PetSpace: a fancy treat for would-be pet owners

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PetSpace is the latest private animal shelter to open in pet-obsessed Los Angeles. It offers a high-tech and high-design venue for adopting your new four-legged best friend.

Have you thought about adopting a cat, dog or bunny but can’t quite take the leap?

Perhaps a spin on a giant, humanscale hamster wheel under the watchful eye of a giant animatronic cat might tickle your fancy. Or time spent watching doggies get a spa treatment in the Groom Room? Or watching kitties or bunnies play in custom designed adventure playgrounds?

The Wallis Annenberg PetSpace is a high-tech, high-design adoption, education and research center focusing on the human-animal relationship.

It’s in Playa Vista in the heart of Silicon Beach, and it’s the pet project of longtime LA philanthropist and ardent dog owner Wallis Annenberg.

PetSpace, which opens June 24, draws on tech and many of the cool tricks of contemporary exhibition design to seduce you into going home with a pet.

So is this an over the top temple to our furry friends? Or an accessible, fun destination to learn more about the growing expertise on animal-human connections — and maybe leave with a new member of the household? DnA went on a preview tour to find out.

“We have places for celebration, places for play, and we’re really encouraging people who are interested in pets or have a pet that they have at home, just to come with us and play, adopt, learn and grow,” said Jackie Ott-Jaakola, the senior manager of community outreach partnerships at PetSpace.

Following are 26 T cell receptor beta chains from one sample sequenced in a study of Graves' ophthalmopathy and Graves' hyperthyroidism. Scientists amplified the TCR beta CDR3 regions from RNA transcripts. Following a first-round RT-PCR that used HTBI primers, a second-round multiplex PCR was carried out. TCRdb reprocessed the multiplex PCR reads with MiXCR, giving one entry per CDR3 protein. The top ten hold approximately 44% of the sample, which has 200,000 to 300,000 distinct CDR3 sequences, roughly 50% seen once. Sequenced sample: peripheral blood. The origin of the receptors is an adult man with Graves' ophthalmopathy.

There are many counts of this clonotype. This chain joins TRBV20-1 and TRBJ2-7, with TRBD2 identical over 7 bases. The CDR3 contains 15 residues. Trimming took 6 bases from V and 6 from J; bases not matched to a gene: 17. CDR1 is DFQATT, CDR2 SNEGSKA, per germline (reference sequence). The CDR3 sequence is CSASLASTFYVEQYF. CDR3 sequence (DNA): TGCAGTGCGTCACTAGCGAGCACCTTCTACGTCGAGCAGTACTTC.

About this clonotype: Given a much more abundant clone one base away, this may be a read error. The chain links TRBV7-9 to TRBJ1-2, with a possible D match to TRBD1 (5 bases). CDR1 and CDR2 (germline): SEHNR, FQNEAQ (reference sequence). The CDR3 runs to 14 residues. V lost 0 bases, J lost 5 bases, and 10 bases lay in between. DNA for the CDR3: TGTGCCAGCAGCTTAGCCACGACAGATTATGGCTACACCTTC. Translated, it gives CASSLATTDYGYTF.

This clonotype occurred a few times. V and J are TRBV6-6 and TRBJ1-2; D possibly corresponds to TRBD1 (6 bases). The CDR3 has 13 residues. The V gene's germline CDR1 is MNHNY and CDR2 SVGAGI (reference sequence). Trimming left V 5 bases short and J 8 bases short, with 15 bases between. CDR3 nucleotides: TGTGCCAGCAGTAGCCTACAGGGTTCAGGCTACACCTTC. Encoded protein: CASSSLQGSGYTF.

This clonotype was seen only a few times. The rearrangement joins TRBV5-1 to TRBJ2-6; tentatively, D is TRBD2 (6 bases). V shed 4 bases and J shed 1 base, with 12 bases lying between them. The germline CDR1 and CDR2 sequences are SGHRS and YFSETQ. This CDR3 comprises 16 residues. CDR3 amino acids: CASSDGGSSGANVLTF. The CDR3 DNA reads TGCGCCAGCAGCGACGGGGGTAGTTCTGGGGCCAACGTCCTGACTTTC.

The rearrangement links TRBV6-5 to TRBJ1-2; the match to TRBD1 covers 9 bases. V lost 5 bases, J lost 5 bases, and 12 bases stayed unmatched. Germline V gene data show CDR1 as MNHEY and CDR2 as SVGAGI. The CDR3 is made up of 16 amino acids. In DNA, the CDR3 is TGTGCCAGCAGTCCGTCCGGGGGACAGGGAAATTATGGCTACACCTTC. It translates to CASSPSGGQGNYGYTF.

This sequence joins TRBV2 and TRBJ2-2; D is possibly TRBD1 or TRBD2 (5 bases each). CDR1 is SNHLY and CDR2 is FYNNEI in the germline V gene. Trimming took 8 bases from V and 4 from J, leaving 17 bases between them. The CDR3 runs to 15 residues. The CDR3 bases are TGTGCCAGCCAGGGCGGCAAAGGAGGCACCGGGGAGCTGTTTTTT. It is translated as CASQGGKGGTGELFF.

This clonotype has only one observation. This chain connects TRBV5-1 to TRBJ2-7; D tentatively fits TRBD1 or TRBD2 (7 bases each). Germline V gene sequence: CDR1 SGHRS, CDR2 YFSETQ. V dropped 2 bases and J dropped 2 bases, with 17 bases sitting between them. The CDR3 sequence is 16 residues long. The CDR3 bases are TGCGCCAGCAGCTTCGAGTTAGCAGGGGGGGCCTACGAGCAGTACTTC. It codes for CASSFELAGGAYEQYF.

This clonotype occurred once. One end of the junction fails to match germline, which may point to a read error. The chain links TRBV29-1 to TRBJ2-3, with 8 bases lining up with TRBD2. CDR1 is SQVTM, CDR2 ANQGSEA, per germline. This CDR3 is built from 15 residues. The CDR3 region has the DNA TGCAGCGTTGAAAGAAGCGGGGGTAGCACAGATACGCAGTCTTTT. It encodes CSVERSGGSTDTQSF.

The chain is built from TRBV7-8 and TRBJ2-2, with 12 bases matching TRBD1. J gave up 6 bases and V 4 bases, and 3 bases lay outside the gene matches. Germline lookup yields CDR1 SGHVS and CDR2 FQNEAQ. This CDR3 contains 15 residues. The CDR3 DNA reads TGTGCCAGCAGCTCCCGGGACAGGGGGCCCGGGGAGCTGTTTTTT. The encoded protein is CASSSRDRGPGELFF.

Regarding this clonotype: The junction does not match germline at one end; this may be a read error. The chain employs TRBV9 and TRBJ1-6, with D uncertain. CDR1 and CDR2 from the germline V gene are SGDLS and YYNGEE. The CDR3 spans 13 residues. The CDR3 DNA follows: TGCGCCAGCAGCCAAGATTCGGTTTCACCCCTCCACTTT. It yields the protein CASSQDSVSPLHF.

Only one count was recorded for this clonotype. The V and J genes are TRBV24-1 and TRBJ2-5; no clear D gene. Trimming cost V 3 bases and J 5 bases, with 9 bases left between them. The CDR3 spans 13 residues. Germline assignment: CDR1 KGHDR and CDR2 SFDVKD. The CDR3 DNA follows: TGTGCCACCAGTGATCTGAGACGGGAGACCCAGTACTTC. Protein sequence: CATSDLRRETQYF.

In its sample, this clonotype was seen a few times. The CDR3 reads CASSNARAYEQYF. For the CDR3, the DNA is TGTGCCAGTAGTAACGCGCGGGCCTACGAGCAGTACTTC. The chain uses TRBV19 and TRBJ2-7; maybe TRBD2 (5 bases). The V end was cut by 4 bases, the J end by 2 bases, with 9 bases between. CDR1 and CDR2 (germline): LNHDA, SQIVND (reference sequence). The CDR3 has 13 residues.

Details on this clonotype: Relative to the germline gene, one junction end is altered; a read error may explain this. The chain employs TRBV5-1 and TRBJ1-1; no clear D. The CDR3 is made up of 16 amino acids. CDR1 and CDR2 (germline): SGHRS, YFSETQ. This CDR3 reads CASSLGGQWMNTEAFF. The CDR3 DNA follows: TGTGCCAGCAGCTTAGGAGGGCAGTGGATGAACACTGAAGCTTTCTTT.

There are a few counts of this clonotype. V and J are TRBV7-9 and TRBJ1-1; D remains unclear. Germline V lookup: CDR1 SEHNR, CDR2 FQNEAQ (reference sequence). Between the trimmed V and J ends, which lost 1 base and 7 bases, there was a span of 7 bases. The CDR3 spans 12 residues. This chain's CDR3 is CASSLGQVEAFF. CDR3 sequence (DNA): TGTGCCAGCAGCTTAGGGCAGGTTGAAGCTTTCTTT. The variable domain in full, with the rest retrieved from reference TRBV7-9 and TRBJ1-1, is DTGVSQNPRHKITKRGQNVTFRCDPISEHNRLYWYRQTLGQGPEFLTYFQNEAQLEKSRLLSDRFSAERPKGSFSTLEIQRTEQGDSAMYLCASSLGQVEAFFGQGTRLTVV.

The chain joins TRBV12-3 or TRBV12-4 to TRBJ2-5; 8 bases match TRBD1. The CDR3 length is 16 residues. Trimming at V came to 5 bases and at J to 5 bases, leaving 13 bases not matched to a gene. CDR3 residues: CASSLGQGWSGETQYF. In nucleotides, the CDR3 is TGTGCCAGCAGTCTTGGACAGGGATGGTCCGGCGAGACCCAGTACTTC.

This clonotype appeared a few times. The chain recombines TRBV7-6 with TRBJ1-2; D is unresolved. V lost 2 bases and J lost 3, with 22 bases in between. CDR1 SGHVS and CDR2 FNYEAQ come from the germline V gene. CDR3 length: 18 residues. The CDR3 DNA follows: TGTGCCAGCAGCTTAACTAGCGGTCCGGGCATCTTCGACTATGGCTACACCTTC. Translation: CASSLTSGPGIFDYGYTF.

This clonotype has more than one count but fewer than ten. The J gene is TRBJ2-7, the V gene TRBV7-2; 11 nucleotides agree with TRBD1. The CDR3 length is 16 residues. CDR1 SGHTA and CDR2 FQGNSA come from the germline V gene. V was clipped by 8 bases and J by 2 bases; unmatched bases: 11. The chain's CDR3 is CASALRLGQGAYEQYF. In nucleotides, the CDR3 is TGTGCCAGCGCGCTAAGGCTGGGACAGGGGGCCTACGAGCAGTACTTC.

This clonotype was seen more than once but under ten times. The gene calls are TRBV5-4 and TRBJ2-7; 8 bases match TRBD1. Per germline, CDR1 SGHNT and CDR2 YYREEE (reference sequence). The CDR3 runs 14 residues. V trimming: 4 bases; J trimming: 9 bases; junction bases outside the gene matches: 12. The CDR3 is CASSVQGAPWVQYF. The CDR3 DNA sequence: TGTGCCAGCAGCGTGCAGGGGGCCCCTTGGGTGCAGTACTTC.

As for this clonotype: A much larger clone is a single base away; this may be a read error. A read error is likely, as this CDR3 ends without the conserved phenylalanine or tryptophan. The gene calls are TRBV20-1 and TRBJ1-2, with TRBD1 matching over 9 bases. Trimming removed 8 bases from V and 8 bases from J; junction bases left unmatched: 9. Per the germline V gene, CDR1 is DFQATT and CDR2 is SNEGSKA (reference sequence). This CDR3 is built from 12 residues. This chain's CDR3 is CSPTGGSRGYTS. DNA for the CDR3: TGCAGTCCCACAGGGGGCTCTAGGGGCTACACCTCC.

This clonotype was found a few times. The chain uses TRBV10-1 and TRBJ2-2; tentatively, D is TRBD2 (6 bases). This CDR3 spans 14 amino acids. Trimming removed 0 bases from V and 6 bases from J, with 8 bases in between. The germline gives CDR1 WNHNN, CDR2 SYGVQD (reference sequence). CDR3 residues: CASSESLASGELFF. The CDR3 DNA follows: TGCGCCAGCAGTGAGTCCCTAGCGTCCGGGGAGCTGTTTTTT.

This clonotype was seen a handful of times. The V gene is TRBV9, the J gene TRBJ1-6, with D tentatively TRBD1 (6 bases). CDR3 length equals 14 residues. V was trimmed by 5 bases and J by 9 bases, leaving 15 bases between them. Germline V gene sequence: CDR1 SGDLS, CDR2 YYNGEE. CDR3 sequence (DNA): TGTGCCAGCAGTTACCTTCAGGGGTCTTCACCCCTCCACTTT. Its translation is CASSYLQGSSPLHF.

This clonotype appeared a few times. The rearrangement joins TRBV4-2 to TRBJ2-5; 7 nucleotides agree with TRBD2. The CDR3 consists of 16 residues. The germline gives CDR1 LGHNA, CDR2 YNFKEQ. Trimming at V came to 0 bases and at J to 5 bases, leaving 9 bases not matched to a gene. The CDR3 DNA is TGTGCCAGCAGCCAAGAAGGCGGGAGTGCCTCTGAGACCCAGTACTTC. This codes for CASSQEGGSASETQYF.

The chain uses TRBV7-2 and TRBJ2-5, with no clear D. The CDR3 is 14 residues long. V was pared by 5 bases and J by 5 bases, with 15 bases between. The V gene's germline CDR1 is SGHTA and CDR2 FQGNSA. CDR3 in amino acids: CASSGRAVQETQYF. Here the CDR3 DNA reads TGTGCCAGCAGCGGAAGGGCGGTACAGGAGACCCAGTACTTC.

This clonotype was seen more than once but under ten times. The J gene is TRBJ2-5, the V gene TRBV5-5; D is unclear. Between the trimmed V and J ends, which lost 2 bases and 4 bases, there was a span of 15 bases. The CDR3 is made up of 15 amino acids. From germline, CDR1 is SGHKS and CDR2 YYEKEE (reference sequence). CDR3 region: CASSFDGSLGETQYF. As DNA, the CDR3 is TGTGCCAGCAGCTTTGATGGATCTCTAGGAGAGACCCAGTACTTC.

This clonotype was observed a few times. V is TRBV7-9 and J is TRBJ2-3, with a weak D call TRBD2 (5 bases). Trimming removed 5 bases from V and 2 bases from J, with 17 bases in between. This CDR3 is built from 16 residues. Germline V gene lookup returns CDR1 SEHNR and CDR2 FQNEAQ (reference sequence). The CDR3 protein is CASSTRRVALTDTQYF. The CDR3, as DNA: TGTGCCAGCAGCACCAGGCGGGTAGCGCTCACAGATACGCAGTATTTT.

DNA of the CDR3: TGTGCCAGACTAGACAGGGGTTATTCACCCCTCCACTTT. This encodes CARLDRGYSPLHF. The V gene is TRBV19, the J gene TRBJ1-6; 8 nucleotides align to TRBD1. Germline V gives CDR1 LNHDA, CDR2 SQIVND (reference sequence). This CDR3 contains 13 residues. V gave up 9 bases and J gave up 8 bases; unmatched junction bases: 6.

It’s in a new building that sits opposite Yahoo. It’s a light, bright, colorful, two-story, 30,000-square-foot space.

We started in the lobby. It contains the Wag Shop – a pet-themed gift shop – and a bank of large touchscreens where you input your personal pet experience and can read others’ testimonies about their therapeutic animal friendships, including people who have had traumatic injuries, an athlete who shattered her ankle, and homeless people who found solace in their dogs.

The “pet porch” area at PetSpace, where humans can read to animals. Photo by Avishay Artsy. (The original image is no longer available, please contact KCRW if you need access to the original image.)

The “pet porch” is an informal learning space where people can read to pets. PetSpace will host a Sunday reading with animals program called Paws and Pages. The room has colorful pull-out drawers filled with books and stuffed animals, and an orange plastic slide.

From there we go to the groom room, also signposted “The High Fur Zone.” This is where cats and dogs that have come from the County of Los Angeles Department of Animal Care & Control get thoroughly cleaned up and coiffed. And then we find ourselves backstage, in the PetSpace Health Center.

“The County lets us know the animals that they need and we also work on what space we have available and we choose all different kinds of animals, young, old, healthy, ill,” said veterinarian and animal care manager JJ Rawlinson. “So we take any animal that we can get into an adoptable home.”

Then it’s back into the public space and upstairs. At the top of the stairs is a large gray and blue carpeted wheel; it’s big enough for a person to stand up in. It’s cased in on one side by a glass window and peering in is an oversized cat, with winking eyes and a moving paw.

Frances Anderton bravely tries out the human-sized hamster wheel. Photo by Avishay Artsy. (The original image is no longer available, please contact KCRW if you need access to the original image.)

The wheel was the brainchild of Storyline Studio. That’s a Seattle based exhibition design company. Bill Smith is the principal.

“Everybody learns in different ways and the whole experience is more than just what you see, right? But sometimes you need to touch things,” Smith said.